Instead, I continued with my nasal irrigation, tinctures, steam inhalation and other naturopathic remedies for the full six weeks, then weaned off them slowly.
Was this a drag? Absolutely. Did it cut into my time to do other things? Yes, again. But did it create the change I was looking for? Yes, indeedy!
The same is true of changing your eating habits, or, for that matter, any habit. We expect that if we introduce a new behavior, it will “stick” in a few days (or an average of 2 months, which is what the experts tell us).
Even two months sounds rather long, doesn’t it? Yet I’m amazed at how many people email or message me to say something like, “I’ve been on my anti-candida diet for two weeks now! I can tell I’m feeling better. When will I be able to return to my normal eating?”
While it is typical to see some improvement in two weeks, unfortunately, the changes necessary for full healing and recovery always (at least in my experience) take longer than that. In fact, as in my own case, it can take a couple of years to see major results.
When this reality hits home, many people will spiral out of control and simply give up the quest for change. It’s at times like that you might need some additional help to keep you on track.
When I first began meditating daily, it was a struggle to find the time and to stay focused. I relied on my coach to keep me on track. That way, I never skipped more than one session, which allowed me to get back to building a consistent habit really quickly. Left to my own devices, I probably would have abandoned it entirely.
So next time you try to implement a new behavior (or diet), remember that our bodies and brains have their own timing.
And just because we wish things could change in a matter of hours, we need to stick with it longer if we want to see lasting changes in our lives.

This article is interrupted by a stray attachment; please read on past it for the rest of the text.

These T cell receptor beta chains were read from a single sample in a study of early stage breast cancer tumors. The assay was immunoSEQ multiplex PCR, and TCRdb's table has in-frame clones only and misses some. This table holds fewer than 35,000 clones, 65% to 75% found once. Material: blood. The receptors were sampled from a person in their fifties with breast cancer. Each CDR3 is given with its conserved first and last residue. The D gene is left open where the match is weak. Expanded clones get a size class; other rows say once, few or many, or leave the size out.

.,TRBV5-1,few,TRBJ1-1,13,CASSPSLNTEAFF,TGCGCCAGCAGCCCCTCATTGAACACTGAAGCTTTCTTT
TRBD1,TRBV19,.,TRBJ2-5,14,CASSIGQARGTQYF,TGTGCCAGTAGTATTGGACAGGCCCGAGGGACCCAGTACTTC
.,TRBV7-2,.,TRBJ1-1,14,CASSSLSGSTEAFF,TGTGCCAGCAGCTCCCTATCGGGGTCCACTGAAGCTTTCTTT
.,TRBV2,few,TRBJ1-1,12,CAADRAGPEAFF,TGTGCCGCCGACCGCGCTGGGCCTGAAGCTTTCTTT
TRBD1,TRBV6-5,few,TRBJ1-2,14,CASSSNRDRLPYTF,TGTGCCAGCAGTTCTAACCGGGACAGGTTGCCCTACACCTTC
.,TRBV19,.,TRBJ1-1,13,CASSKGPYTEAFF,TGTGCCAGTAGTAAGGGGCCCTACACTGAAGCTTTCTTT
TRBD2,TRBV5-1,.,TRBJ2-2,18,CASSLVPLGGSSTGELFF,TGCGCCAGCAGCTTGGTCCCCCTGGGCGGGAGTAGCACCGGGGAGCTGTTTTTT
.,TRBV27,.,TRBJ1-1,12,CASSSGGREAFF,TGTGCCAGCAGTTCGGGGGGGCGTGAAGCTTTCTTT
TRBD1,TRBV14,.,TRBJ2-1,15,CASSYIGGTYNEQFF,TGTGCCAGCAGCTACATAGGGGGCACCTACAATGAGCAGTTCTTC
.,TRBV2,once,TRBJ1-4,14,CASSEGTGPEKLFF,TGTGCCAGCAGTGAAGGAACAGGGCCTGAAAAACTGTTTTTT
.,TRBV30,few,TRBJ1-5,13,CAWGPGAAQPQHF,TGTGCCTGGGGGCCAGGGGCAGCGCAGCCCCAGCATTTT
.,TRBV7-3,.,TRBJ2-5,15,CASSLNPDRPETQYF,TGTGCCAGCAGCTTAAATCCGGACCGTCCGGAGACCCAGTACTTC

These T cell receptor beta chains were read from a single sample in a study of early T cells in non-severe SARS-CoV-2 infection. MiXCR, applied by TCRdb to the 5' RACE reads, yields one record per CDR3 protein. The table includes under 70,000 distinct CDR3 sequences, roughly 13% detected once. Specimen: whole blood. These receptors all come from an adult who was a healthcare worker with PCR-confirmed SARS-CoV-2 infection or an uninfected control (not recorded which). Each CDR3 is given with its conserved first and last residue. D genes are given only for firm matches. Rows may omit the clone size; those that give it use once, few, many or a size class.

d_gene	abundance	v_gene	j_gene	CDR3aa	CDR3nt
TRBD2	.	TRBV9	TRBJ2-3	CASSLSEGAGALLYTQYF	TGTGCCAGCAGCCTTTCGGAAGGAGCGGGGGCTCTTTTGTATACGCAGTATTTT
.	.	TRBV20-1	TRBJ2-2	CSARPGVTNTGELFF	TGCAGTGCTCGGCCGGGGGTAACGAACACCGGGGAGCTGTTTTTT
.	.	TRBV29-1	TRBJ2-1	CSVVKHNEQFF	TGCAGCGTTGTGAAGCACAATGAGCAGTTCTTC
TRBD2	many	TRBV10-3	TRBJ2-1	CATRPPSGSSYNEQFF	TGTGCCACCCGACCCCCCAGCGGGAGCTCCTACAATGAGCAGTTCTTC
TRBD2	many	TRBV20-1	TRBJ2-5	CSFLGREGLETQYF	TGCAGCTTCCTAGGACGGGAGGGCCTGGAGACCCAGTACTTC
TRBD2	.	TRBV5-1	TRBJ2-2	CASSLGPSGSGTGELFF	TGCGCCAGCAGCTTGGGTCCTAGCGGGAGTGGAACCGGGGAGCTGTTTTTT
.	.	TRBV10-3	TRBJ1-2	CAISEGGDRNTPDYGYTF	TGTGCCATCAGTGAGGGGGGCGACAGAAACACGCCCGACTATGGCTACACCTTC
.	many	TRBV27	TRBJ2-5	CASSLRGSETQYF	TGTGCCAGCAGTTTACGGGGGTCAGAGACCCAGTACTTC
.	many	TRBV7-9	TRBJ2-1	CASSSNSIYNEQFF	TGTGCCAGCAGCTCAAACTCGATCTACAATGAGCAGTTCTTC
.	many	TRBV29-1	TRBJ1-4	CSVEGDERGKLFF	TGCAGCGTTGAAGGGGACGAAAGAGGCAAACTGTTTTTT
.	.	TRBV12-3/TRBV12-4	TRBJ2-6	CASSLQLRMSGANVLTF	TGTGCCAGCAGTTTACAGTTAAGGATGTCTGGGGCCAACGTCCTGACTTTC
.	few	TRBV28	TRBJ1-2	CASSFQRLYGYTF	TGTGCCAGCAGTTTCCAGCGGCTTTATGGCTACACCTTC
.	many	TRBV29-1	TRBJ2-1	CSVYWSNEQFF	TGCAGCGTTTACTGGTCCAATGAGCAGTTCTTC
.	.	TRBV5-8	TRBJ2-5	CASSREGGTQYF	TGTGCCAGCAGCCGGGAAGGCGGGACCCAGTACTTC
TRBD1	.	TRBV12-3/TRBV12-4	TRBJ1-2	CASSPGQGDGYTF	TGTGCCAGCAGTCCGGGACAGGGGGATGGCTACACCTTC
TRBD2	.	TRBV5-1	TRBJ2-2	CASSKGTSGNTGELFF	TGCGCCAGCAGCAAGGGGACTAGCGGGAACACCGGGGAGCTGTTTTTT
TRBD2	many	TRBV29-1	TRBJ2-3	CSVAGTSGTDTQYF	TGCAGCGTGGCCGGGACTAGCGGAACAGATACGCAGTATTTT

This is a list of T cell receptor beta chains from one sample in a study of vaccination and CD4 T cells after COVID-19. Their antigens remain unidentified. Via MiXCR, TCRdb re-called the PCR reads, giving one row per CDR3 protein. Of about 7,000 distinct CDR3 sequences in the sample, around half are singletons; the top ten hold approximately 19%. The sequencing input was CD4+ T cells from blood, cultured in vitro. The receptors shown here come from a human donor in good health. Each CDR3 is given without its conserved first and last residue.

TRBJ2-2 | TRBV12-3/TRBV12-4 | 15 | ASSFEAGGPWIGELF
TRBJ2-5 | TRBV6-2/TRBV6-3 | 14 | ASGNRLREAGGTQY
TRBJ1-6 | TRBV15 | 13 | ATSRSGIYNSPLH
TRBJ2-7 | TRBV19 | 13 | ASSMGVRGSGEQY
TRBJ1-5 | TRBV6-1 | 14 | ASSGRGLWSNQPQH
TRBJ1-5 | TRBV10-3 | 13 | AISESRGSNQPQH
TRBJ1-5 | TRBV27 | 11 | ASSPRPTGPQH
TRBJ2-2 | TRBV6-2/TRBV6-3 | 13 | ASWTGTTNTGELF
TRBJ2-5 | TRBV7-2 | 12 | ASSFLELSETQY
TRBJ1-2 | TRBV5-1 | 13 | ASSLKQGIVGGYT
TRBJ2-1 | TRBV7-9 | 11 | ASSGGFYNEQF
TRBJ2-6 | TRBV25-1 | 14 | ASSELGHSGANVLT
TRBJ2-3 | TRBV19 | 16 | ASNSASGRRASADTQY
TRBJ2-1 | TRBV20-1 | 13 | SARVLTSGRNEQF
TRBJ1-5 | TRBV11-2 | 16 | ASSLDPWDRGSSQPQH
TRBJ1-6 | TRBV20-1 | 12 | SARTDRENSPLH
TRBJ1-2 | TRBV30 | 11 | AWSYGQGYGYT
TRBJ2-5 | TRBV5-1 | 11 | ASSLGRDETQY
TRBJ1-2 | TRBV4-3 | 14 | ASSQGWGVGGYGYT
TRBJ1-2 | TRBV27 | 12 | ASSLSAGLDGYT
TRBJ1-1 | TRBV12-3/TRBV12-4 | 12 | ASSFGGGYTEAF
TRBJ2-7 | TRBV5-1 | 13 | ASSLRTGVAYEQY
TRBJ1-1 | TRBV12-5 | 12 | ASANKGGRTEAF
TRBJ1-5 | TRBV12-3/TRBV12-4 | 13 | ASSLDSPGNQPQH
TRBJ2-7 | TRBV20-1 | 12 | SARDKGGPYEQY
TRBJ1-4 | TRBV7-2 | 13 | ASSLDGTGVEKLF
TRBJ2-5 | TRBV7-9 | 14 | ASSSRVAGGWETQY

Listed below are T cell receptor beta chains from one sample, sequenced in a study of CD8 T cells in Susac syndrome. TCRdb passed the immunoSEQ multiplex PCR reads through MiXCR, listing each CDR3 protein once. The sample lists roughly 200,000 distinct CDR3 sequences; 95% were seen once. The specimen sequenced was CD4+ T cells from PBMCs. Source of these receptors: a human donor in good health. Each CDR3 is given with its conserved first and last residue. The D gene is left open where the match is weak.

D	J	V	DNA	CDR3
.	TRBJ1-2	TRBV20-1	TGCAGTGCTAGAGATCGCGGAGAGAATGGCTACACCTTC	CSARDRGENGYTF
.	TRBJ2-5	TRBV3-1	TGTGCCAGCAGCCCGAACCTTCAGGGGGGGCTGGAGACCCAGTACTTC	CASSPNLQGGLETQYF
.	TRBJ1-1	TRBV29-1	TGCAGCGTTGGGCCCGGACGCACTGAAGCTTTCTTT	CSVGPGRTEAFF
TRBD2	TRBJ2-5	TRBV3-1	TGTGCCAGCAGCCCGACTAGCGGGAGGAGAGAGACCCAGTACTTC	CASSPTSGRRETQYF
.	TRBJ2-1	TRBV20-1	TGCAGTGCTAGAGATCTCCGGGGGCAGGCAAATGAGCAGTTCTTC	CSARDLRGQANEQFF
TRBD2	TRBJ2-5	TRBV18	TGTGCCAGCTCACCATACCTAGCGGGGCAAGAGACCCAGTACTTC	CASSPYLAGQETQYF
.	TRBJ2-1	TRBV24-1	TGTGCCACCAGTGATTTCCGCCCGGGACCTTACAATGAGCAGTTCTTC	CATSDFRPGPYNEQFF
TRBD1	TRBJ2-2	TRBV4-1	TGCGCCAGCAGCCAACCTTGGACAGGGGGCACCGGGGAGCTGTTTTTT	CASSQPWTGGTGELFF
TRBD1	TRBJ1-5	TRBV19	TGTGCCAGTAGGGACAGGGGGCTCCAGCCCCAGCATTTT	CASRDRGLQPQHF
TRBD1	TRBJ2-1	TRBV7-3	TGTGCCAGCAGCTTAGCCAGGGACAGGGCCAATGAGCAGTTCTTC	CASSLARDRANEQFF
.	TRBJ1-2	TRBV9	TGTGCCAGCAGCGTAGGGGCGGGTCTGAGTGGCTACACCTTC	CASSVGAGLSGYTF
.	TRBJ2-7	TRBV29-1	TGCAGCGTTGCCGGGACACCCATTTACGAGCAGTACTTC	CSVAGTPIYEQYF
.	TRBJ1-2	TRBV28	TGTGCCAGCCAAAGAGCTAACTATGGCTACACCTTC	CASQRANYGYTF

III. You lose perspective when you try to change, so you give up too soon.
(Hmmm, do we detect a pattern here?). 😉
Given our brain’s tendency to focus more on the negative than the positive (see Part 1 for more about this), when something goes wrong or interrupts the changes we wish to make, our first impulse is to discount progress and fall back into old behavior patterns.
Years ago, I worked with a client who had multiple health issues, including candida, and she wanted to change her diet. She also had trouble sleeping, and had been using over-the-counter medications to knock herself out at night.
We began to work on decreasing stress and implementing a bedtime routine to help her sleep better. We also found some food-based replacements that could help ease her into a more relaxed state before bedtime.
After about a month, she came to our session clearly upset. “I could barely fall asleep yesterday,” she bemoaned. “I was tossing and turning for at least an hour. This just isn’t working. I think I’ll go back to the pills.”
At that point, I asked her to pull out her tracking sheet (because having a concrete record of your changes is one great way to ensure you don’t forget how far you’ve come!).
When she reviewed the previous month–not just that single negative day–she realized that, overall, her sleep had improved remarkably: from only 4 hours per night when we started, she had incresaed sleep to 7 hours per night; plus, it normally took her only about 15 minutes to fall asleep for the previous 1-1/2 weeks, when it had taken up to 2 hours before our work together.